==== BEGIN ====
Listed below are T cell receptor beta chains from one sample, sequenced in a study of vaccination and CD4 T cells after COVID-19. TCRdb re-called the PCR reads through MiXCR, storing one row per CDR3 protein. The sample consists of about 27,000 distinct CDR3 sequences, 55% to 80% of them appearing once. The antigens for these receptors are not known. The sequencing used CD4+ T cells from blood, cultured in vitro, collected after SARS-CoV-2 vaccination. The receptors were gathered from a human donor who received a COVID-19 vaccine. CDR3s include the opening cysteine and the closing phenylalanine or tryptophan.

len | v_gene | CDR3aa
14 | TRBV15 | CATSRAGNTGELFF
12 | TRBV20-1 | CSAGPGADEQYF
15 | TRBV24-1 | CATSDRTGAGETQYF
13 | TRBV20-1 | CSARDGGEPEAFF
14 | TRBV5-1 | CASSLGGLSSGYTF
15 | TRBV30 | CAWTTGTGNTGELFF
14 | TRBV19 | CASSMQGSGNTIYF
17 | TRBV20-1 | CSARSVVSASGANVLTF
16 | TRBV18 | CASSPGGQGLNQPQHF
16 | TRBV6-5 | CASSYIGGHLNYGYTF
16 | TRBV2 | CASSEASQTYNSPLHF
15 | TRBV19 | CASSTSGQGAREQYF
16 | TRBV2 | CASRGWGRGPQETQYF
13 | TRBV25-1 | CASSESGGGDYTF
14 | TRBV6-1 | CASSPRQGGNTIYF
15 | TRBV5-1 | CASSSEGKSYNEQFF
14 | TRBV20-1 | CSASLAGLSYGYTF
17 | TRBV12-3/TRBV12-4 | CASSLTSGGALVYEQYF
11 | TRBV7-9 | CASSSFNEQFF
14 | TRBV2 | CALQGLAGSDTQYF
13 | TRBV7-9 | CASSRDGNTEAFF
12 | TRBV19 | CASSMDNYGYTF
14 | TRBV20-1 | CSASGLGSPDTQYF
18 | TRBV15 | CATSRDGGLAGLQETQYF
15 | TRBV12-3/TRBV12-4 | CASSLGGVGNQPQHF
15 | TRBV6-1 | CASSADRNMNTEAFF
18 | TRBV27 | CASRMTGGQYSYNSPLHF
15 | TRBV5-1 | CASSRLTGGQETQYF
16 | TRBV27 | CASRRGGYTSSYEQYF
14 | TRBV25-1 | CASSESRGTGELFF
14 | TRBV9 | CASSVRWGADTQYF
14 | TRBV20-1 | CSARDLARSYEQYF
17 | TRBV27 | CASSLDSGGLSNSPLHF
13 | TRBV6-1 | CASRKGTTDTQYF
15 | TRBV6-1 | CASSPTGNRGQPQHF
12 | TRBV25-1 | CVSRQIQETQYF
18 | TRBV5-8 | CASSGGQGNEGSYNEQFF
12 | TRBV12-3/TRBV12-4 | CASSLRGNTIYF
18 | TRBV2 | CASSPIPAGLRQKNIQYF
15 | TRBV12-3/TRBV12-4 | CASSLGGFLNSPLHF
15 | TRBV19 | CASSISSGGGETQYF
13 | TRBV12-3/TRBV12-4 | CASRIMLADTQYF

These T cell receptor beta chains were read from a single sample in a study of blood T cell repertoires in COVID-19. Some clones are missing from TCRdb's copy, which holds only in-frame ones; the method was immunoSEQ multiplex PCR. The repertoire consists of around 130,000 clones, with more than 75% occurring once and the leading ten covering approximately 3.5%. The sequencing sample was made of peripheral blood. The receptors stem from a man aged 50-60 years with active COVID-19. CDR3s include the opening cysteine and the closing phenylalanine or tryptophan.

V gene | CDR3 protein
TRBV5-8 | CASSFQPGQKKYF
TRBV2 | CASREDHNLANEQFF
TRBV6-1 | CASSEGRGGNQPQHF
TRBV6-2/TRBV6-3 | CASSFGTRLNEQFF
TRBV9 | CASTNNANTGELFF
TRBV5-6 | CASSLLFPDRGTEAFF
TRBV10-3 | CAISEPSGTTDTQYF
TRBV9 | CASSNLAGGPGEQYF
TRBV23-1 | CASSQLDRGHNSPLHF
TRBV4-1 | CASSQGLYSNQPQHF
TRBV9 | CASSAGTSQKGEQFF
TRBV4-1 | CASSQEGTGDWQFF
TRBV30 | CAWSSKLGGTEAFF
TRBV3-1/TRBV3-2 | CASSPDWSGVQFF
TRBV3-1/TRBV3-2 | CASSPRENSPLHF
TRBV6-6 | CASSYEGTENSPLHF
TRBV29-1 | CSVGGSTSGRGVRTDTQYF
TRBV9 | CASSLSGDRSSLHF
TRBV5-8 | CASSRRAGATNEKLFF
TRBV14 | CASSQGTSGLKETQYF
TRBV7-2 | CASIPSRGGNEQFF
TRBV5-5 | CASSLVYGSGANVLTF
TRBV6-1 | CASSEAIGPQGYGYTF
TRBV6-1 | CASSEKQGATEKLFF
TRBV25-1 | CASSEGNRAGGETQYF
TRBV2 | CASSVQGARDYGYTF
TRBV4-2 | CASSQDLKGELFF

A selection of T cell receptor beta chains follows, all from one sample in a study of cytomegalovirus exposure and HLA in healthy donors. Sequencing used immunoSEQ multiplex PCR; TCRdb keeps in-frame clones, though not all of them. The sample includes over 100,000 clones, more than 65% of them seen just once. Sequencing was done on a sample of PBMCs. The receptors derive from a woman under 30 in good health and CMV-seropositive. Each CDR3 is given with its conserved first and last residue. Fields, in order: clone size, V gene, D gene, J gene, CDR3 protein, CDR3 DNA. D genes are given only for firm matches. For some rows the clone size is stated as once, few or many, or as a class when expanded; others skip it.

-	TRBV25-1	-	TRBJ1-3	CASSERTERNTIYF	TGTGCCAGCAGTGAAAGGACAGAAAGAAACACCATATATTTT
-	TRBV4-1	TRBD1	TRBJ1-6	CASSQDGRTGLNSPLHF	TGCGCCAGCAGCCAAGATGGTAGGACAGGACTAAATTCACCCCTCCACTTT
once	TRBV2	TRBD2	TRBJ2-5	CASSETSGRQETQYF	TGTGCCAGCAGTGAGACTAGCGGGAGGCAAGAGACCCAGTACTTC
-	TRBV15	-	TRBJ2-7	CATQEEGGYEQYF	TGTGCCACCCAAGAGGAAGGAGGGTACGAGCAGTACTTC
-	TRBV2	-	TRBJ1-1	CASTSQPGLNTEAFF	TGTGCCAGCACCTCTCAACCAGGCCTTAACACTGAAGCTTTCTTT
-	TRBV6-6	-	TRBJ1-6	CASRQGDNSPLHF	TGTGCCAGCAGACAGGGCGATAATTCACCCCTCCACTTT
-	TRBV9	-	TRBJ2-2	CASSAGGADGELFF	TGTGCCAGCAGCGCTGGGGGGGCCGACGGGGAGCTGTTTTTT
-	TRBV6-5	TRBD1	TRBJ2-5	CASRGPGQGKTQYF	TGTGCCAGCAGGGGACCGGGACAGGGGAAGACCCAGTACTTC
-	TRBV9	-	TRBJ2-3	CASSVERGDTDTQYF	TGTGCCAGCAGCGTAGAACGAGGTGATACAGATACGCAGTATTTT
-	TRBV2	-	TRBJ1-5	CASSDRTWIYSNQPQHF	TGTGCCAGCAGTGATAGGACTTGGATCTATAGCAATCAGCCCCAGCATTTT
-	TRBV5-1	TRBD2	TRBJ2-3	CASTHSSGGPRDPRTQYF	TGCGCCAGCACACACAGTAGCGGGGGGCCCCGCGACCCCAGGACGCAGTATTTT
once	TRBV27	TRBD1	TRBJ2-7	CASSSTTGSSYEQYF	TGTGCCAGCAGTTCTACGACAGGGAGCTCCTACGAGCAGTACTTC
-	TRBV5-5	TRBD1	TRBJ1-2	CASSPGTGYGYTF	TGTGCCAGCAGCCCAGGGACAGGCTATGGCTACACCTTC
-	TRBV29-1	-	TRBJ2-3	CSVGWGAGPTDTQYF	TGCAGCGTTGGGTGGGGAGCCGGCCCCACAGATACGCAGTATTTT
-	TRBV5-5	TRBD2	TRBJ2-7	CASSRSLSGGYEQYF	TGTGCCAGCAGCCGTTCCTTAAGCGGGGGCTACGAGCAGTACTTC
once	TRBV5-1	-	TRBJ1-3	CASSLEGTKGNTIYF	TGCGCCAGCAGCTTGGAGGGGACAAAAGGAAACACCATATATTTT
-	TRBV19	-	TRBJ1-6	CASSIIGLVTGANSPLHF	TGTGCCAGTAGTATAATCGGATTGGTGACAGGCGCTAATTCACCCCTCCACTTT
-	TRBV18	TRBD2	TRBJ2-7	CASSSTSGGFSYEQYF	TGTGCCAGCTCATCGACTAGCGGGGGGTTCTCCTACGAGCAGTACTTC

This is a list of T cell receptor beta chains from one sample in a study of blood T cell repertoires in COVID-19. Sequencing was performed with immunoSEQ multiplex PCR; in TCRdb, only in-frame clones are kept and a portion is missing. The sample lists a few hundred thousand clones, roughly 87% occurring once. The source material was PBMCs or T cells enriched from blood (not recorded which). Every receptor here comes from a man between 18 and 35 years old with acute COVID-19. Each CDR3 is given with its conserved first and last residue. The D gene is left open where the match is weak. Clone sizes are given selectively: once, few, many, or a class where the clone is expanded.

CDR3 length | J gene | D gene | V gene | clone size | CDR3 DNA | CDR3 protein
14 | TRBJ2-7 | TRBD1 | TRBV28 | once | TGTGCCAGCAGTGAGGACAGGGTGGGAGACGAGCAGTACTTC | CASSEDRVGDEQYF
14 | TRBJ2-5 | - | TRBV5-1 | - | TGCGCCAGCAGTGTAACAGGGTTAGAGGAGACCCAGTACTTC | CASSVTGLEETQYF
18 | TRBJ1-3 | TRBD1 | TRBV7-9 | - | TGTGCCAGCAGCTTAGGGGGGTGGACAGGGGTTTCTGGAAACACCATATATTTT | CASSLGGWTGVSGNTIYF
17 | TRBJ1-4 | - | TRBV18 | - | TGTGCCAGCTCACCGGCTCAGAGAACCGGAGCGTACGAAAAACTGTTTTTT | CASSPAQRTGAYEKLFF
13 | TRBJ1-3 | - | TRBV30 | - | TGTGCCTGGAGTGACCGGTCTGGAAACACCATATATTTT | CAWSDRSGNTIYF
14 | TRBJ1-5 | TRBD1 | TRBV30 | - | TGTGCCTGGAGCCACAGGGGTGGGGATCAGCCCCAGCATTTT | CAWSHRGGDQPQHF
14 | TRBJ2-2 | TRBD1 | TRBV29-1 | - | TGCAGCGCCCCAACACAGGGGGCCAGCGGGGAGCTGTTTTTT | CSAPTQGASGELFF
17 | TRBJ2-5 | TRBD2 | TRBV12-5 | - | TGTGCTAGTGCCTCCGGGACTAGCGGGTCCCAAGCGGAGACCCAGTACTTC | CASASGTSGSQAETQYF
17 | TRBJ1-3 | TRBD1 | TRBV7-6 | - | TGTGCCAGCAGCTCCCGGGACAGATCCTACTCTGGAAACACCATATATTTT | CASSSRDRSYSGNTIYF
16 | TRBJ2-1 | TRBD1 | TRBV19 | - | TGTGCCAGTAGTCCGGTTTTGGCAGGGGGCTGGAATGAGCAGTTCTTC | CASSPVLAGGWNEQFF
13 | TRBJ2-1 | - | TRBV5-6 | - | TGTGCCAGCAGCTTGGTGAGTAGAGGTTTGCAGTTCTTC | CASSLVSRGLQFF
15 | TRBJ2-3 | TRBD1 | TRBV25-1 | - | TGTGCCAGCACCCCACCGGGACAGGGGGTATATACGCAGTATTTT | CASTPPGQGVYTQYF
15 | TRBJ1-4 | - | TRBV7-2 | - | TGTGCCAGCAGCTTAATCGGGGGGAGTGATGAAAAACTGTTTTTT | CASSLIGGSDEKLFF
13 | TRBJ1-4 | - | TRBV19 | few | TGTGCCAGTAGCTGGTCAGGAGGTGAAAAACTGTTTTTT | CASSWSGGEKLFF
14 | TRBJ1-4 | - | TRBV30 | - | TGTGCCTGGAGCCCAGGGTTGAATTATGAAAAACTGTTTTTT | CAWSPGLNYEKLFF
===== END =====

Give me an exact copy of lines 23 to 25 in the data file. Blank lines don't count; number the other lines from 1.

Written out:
13 | TRBV7-9 | CASSRDGNTEAFF
12 | TRBV19 | CASSMDNYGYTF
14 | TRBV20-1 | CSASGLGSPDTQYF